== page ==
Morcellators are used in minimally invasive surgery to remove fibroids from the uterus or to completely remove the uterus in a hysterectomy. They use rapidly spinning blades to tear tissue into tiny pieces that can be removed through a small incision. But if they hit an undetected cancer tumor, they can spread the cancer and make it more difficult to treat.
Power morcellators do not cause cancer, but they can spread it inside the abdominal cavity. This is the part of the body that contains the intestines, liver, kidneys, reproductive and other organs.
Studies have found that roughly 1 in 350 women who undergo a hysterectomy or myomectomy have undetected uterine cancer. When the spinning blades of a power morcellator hit these cancer tumors, it can tear them into tiny pieces and spread the cells like seeds through the area around the surgical site. These cells effectively take root and can grow into new tumors.
When power morcellators spread uterine cancer, it often isn’t detected until it has advanced to later stages and is difficult to treat.
It is the fourth most common type of cancer among women, behind breast cancer, lung cancer and colorectal cancer.
The American Association of Gynecologic Laparoscopists reviewed one study of 1,091 power morcellator surgeries and found that 12 women had irregular tissue samples not previously diagnosed. Ten of these women had malignant cancer cells. Types of cancer found included uterine myoma, endometrial stromal sarcoma (ESS) and leiomyosarcoma (LMS).
Leiomyosarcoma (LMS) is one of the more serious types of uterine cancer power morcellators can spread. LMS is a type of soft tissue sarcoma that is most common in the uterus, abdomen or pelvis. Left untreated, it can spread through the bloodstream, affecting the lungs, liver, blood vessels or any other soft tissue in the body.
It is one of the types of cancer power morcellators have been known to spread. It is also particularly deadly and aggressive.
MRIs, CT scans and even biopsies are not 100 percent reliable in detecting these hidden cancer cells. But, endometrial cancers are easier to find than more aggressive forms like LMS. Before undergoing surgery, women should have a biopsy of the uterine lining.
In a pivotal study by Dr. Jason D. Wright and colleagues published in the September 2014 issue of JAMA, the authors stressed the importance of screening hysterectomy or myomectomy patients for any history of cancer before laparoscopic power morcellation. Women with any history of cancer should not undergo morcellation.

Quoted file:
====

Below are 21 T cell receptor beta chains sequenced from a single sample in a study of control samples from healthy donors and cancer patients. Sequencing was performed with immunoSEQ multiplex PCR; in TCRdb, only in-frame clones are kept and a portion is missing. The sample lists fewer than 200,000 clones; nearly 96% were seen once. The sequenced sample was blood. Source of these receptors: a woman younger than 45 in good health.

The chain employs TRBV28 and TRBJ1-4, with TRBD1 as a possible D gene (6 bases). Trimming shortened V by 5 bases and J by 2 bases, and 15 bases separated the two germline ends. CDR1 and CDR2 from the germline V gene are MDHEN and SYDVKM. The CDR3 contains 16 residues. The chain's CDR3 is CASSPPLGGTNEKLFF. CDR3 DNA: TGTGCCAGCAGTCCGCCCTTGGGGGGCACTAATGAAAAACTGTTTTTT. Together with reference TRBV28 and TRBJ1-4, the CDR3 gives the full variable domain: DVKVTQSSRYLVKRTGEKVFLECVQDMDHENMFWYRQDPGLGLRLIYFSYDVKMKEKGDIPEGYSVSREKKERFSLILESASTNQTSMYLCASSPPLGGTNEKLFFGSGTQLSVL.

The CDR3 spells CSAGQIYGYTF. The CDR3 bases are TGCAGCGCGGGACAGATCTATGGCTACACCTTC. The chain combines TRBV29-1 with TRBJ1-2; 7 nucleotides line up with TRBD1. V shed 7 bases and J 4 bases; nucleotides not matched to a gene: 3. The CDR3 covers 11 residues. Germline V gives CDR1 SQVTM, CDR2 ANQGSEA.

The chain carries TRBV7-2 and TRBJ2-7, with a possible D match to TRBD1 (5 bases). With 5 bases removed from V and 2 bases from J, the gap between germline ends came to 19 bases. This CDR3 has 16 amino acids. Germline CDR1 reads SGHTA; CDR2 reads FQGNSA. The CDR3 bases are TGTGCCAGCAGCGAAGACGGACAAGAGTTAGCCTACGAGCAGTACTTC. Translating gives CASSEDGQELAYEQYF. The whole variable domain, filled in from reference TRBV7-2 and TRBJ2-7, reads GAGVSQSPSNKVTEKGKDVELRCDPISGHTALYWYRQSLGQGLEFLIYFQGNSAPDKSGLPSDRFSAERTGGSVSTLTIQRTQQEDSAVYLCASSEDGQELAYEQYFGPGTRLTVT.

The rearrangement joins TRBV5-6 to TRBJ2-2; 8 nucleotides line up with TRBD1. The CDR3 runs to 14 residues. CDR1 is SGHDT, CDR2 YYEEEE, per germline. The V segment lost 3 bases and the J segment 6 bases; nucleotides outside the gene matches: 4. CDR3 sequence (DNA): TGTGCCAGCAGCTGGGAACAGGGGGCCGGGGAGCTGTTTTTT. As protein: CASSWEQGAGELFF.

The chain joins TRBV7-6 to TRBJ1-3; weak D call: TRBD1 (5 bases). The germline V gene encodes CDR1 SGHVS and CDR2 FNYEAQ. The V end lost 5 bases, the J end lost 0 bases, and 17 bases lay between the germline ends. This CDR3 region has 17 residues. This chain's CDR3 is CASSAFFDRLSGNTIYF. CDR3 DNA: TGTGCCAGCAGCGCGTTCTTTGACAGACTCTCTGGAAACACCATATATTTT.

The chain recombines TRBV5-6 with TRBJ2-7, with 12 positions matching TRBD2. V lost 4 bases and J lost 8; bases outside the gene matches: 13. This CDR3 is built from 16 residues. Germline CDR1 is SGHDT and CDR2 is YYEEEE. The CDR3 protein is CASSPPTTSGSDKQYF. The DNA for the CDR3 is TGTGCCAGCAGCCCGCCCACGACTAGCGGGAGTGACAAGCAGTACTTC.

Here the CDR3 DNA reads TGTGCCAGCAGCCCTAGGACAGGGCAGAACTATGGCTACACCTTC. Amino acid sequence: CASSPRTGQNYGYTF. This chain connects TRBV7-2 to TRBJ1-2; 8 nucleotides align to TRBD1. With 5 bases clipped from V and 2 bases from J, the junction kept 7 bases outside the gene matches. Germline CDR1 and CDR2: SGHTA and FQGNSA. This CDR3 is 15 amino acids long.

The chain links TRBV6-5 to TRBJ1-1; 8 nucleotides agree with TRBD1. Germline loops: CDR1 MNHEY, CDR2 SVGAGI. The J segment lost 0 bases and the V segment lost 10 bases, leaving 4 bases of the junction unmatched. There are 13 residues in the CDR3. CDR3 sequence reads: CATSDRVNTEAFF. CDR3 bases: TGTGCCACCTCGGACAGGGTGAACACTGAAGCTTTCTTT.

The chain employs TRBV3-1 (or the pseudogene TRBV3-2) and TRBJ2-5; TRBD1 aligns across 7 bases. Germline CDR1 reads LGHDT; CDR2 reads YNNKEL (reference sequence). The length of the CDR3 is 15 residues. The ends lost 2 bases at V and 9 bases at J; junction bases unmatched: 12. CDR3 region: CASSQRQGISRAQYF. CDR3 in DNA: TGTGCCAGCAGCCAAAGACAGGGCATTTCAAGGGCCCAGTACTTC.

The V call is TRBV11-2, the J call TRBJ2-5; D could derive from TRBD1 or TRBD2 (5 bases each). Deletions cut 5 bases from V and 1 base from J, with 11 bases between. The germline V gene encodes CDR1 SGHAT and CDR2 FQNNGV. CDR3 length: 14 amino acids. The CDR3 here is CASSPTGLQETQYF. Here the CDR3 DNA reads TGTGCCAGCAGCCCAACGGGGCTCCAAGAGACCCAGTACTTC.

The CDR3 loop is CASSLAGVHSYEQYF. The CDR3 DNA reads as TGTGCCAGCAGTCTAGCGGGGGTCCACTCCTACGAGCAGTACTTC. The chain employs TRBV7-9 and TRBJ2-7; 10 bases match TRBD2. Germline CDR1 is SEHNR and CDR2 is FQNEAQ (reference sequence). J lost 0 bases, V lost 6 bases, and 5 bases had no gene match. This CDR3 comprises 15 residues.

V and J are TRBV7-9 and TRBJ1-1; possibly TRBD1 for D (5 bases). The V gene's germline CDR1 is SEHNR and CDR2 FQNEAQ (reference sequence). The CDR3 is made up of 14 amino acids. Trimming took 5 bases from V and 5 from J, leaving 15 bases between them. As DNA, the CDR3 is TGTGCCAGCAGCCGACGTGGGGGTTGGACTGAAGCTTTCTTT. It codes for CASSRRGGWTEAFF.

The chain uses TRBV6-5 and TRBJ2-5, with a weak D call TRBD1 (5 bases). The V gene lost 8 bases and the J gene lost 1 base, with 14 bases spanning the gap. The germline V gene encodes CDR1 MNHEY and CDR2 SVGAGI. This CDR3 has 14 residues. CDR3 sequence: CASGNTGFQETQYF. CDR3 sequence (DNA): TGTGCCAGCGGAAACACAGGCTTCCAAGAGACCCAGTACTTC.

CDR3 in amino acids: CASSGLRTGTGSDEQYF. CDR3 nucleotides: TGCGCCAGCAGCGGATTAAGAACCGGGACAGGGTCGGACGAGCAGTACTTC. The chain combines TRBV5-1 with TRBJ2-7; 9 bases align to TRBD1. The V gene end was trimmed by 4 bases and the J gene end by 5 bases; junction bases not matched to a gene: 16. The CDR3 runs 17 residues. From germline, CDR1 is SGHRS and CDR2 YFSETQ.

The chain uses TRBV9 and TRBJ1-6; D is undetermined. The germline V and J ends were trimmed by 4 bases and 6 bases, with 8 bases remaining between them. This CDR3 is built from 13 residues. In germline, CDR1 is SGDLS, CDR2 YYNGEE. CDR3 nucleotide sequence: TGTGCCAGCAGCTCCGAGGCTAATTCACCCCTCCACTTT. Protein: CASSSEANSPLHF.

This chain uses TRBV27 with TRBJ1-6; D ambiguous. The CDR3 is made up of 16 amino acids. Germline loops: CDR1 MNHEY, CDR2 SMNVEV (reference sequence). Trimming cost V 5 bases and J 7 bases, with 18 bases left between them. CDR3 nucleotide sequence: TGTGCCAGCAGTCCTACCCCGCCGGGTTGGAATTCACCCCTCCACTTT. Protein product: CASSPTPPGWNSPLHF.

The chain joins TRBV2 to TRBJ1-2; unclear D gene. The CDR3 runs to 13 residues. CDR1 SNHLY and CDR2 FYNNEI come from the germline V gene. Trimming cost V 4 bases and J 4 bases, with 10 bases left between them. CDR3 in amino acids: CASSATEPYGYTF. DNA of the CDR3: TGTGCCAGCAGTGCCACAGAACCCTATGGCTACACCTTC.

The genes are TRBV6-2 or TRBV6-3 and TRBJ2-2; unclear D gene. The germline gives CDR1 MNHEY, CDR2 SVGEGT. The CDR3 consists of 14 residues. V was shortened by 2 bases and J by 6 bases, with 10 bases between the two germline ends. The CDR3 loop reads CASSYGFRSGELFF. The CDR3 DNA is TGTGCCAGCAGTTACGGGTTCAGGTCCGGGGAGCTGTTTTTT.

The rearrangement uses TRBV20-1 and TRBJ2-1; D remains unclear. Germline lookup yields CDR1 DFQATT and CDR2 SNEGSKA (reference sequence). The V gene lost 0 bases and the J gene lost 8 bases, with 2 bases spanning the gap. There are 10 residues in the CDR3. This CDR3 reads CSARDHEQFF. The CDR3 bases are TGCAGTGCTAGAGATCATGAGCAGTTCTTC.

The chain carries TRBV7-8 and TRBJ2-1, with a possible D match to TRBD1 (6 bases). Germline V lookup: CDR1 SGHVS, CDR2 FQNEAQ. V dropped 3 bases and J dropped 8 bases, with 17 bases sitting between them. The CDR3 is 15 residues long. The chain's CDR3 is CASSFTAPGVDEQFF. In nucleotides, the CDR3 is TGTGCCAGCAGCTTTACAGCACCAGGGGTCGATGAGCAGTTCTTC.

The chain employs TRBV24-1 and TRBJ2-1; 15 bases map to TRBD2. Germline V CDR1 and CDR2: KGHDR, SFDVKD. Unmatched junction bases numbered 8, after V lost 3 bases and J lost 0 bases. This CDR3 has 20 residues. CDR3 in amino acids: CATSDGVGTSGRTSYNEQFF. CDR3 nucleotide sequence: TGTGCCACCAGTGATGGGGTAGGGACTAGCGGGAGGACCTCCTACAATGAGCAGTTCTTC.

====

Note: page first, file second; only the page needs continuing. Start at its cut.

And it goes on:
Anita Austin had laparoscopic power morcellation surgery to remove a uterine fibroid. Doctors told Austin that the procedure would be less invasive and she would recover faster, but they did not inform her of the cancer risk, even though she had previously had thyroid cancer. Her cells were only Stage I, but the procedure seeded the cells all over her abdomen, effectively advancing the cancer to a higher stage.
“The big issue for me is that no one mentioned cancer,” Anita Austin told Fred Hutch News, “Not at all. And I question things. I’d had thyroid cancer [in the early ‘80s], and I would have probably done something different. Given my history, honestly, I should have been advised not to do it.”
“The big issue for me is that no one mentioned cancer”
Frequently, LMS is diagnosed post-surgery after pathologists examine tissue samples. Unfortunately, if a power morcellator was used to extract that tissue, the hidden cancer may have spread, becoming metastatic LMS.
Treatment for LMS typically involves a combination of surgery, chemotherapy and radiation therapy.
A woman’s chances of survival improve dramatically if the cancer is detected early for LMS and other uterine sarcomas.
About 19 in 20 uterine cancer diagnoses are cancers of the endometrium, the inner lining of the uterus. Endometrial cancer is one of the most curable cancers. On average, about 8 in 10 women diagnosed with these types of uterine cancers will live five years or longer after they are diagnosed.
Typically, cancer is easiest to treat if it is “localized” — meaning it has not spread from the uterine. Treatment becomes more difficult if cancer becomes “regionalized” — meaning it has spread to other organs or tissue in the abdomen; or if it has become “distant” — meaning the cancer has spread to the rest of the body.
Being aware of causes and potential risks can help a woman know if she is at risk and should be screened for uterine cancer. Identifying uterine cancer early can improve a woman’s chances of survival.
While the exact causes of uterine cancer are not known, a number of risk factors have been identified that can increase a woman’s chances of developing the disease.
The risk of uterine cancer rises with age. Women over age 65 had the most risk. The FDA does not recommend power morcellation for women in this age group.
Some drugs may increase risk as well, including those used in hormone replacement therapy and some medications used in the treatment of breast cancer.
When doctors diagnose cancer after morcellation, it is typically stage III or IV — a very advanced stage with poor prognosis. A tumor is considered stage IV when it has spread to the lymph nodes, bladder, rectum and/or distant organs. Some patients had LMS spread to their spine or lungs.
If tumors affect other organs or bones such as the spine, symptoms could include back pain or nerve issues.
In addition to the risk of spreading cancer, surgery with a power morcellator has other risks as well. The devices can even scatter noncancerous fibroid tissue. This can attach to other tissues and organs in the abdominal cavity, causing more fibroids to grow.
Please seek the advice of a medical professional before making health care decisions.
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